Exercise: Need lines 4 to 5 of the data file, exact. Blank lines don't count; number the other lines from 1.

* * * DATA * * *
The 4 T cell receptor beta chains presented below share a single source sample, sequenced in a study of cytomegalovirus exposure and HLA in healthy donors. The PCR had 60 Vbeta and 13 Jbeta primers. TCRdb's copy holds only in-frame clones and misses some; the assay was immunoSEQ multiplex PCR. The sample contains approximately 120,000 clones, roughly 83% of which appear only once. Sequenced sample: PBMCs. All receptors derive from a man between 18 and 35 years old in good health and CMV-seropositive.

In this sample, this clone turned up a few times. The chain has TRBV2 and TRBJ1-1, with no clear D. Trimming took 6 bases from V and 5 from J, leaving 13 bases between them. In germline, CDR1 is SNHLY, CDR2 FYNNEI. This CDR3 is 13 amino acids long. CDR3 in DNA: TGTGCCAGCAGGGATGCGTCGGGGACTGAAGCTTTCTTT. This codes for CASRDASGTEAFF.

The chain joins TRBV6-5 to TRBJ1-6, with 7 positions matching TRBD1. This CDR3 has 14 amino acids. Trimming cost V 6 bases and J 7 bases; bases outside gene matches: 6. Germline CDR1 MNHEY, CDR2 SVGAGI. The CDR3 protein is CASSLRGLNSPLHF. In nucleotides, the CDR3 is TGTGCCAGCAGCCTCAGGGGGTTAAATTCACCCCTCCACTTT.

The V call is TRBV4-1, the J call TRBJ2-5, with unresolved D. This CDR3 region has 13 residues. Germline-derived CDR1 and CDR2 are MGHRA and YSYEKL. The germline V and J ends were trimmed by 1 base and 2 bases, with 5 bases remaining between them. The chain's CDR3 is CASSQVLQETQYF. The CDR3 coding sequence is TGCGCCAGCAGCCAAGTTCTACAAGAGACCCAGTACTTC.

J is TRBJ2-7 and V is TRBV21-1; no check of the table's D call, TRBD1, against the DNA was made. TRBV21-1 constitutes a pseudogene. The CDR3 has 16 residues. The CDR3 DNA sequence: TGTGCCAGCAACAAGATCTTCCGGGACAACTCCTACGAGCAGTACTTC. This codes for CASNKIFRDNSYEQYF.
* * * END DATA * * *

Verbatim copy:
The V call is TRBV4-1, the J call TRBJ2-5, with unresolved D. This CDR3 region has 13 residues. Germline-derived CDR1 and CDR2 are MGHRA and YSYEKL. The germline V and J ends were trimmed by 1 base and 2 bases, with 5 bases remaining between them. The chain's CDR3 is CASSQVLQETQYF. The CDR3 coding sequence is TGCGCCAGCAGCCAAGTTCTACAAGAGACCCAGTACTTC.

J is TRBJ2-7 and V is TRBV21-1; no check of the table's D call, TRBD1, against the DNA was made. TRBV21-1 constitutes a pseudogene. The CDR3 has 16 residues. The CDR3 DNA sequence: TGTGCCAGCAACAAGATCTTCCGGGACAACTCCTACGAGCAGTACTTC. This codes for CASNKIFRDNSYEQYF.